There I would think the long-haired Greeks are most at risk. They will give Hector , son of Priam, his fill of fighting, however keen he is, and mighty.

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He will find it hard, despite his fury, to conquer their strength and dauntless arms, and set fire to the swift ships, unless Zeus himself tosses a blazing brand among them. He would even stand against Achilles , breaker of armies, face to face, though in fleetness of foot Achilles is unrivalled.

So, as you say, let us make for the left, and discover swiftly whether we shall win glory or grant it to another. Meriones, peer of swift Ares, then led the way, till they reached the ranks at the place Idomeneus pointed out. When the Trojans saw Idomeneus , fierce as flame, and his squire, both clad in ornate armour, they shouted to each other through the ranks, and attacked as one. The killing field bristled with long flesh-cutting spears, and eyes were dazzled by the flash of bronze from glittering helms, burnished breastplates, and gleaming shields, as the armies met.

A man would need a heart of steel to rejoice at the sight of such conflict and not be saddened.

This is a story that I could think about for days: We say that something eternal, God or the gods, cause violence because they control our fate, they appear to us as birds and as wisdom and lead us on our night-blind path of life, but they lead us erratically: Homer describes those motivations for violence so beautifully. But, ultimately I think that is all bullshit, and I think the bullshitness of it is there in this story, too. It is there in Achilles challenging Agamemnon. It is there in Achilles mourning Patroclus. Anyway, though, people are not violent because we were betrayed or because of supernatural trickery.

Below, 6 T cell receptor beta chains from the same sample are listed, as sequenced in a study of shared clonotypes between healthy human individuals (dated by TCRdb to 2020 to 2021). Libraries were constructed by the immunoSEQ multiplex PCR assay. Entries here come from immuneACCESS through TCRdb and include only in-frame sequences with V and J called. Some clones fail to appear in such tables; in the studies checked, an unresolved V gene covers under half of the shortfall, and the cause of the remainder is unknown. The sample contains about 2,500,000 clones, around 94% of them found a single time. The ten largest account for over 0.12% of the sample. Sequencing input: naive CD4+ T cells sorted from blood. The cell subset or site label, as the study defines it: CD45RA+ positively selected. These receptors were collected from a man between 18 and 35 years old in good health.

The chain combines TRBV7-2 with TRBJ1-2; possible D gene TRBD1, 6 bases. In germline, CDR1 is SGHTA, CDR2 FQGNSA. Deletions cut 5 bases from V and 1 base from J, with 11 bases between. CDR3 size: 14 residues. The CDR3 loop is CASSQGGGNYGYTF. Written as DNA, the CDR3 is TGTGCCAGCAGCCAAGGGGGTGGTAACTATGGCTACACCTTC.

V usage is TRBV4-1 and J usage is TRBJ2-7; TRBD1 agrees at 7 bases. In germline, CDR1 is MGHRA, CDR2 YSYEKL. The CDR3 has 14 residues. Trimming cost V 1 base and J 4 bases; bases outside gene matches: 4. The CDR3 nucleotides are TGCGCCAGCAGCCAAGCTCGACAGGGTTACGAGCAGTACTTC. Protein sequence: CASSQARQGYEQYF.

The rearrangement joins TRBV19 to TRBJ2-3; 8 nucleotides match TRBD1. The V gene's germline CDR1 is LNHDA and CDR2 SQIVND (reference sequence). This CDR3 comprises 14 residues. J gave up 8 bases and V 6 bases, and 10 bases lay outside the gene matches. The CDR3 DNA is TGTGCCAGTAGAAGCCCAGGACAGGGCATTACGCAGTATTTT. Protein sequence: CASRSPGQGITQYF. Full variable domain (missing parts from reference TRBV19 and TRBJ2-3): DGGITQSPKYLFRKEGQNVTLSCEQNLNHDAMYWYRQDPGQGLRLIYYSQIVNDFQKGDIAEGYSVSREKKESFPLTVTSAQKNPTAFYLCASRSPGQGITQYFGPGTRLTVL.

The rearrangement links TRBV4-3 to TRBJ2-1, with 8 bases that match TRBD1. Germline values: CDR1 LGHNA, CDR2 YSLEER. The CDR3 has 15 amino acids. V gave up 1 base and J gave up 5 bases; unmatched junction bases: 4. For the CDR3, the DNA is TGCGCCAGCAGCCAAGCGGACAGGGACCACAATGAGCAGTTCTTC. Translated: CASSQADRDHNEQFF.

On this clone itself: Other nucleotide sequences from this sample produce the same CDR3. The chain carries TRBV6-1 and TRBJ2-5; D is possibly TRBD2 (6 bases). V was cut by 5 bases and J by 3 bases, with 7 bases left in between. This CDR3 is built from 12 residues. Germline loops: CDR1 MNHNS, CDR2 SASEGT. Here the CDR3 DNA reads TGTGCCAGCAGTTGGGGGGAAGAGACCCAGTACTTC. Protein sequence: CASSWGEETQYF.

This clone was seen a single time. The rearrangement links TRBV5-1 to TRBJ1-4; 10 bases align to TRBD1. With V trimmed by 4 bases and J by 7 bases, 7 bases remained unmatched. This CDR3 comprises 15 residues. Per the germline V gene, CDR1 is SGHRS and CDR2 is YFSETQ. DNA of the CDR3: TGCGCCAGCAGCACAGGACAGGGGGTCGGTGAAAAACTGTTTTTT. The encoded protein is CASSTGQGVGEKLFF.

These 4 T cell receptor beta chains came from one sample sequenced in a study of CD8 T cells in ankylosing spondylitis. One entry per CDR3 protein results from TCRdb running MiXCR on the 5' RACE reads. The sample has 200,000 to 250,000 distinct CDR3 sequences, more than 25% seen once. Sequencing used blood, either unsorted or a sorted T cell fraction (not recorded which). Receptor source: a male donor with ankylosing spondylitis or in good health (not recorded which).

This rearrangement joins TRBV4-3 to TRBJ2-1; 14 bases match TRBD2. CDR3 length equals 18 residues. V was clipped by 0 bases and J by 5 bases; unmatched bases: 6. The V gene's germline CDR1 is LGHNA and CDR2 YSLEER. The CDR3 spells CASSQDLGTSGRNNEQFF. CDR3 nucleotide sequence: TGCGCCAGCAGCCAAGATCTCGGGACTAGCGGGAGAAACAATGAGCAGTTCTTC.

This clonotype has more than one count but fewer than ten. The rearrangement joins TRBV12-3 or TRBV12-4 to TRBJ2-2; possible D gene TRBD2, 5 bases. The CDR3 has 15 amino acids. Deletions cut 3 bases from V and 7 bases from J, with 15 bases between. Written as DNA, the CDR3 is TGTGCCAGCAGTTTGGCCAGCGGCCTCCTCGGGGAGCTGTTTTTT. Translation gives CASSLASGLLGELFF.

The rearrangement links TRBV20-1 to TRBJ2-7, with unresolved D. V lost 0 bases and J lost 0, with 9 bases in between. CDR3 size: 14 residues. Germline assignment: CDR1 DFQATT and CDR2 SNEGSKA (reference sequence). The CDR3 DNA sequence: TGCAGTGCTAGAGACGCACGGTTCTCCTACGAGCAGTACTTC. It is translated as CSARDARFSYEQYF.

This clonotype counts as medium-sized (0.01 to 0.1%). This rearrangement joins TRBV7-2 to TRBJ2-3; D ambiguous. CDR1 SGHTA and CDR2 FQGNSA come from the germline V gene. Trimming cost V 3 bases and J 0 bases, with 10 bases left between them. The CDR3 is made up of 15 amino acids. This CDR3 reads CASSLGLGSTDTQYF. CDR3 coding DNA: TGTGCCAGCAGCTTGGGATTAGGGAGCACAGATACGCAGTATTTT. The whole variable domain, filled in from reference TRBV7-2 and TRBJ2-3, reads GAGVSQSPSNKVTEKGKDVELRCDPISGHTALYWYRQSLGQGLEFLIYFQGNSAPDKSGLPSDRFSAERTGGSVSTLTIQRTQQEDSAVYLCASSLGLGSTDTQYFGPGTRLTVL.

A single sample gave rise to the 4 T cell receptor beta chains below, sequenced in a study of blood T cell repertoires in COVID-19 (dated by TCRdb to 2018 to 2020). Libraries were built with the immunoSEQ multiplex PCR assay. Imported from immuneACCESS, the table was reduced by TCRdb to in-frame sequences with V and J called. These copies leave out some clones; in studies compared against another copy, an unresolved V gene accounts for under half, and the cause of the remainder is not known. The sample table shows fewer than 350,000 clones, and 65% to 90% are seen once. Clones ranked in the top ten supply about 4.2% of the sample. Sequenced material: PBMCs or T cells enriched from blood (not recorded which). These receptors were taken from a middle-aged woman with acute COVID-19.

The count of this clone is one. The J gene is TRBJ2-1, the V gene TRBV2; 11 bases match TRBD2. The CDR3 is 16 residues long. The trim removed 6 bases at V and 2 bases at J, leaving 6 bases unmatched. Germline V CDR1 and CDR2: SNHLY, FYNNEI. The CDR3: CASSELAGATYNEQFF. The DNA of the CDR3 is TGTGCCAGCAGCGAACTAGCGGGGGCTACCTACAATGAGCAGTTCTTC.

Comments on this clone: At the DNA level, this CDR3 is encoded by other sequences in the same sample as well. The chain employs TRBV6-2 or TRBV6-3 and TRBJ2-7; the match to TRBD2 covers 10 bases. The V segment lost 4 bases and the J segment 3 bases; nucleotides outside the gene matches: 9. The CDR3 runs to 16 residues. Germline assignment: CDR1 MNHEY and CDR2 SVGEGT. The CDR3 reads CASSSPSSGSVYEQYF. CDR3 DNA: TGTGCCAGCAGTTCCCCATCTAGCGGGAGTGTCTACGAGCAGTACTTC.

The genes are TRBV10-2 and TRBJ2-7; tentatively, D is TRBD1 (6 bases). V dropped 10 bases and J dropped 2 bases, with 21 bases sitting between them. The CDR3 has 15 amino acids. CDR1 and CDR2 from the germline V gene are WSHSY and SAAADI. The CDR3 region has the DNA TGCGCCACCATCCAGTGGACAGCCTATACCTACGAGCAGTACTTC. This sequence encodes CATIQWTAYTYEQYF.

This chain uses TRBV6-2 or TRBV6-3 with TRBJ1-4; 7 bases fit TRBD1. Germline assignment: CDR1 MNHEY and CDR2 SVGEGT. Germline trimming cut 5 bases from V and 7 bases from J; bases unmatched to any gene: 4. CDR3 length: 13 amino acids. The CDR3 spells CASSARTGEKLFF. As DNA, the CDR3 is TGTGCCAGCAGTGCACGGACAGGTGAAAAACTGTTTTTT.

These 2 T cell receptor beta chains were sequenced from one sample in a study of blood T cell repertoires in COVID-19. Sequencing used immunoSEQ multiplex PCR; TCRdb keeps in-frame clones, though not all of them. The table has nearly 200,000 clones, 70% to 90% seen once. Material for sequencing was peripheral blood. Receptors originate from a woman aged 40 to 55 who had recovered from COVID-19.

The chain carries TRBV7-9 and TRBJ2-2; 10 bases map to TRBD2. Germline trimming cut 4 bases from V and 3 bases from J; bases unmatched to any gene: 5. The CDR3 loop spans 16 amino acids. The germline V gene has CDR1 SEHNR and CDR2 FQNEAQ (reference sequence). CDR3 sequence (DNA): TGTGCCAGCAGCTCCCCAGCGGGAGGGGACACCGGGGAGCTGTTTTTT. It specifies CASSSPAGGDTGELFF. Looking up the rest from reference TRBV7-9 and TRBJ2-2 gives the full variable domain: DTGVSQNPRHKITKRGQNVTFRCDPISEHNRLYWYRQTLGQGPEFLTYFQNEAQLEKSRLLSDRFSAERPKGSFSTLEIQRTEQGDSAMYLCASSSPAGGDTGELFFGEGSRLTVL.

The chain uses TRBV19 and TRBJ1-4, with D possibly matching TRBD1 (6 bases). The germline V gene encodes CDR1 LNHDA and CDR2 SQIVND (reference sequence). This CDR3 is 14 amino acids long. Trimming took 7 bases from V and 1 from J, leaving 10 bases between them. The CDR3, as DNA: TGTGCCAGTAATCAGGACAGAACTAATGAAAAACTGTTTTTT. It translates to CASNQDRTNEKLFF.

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Our violence is ours; it is our choice and our responsibility. Life is barbarous and cruel around us, but that is its nature, and we can only shape ourselves through and around it. When we expect life to be gentle and obedient, we are usually doing nothing more than justifying our own cruelty. It is blood-poundingly, eye-achingly told. As my professor said, everyone should read this, and if you can read it in the sun, lying in a hammock after your graduation, all the better.

View all 18 comments. May 05, Alison rated it it was amazing. But now I know that the best way to keep insomnia at bay is to get out of bed, hitch up my chariot, tie the corpse of my mortal enemy to the back, and drive around for a few hours, dragging him, until I cheer up and can go back to sleep. The Iliad is unmatched, in my reading, for works that describe the bloody, ridiculous, selfish lengths people will go in order to feel better.

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The Iliad suggests that even at its most glorious, war can be advocated only by people with the emotional lives of spoiled four-year-olds For more thoughts, see my post: View all 20 comments. Set during the Trojan War, the ten-year siege of the city of Troy Ilium by a coalition of Greek states, it tells of the battles and events during the weeks of a quarrel between King Agamemnon and the warrior Achilles. View all 4 comments.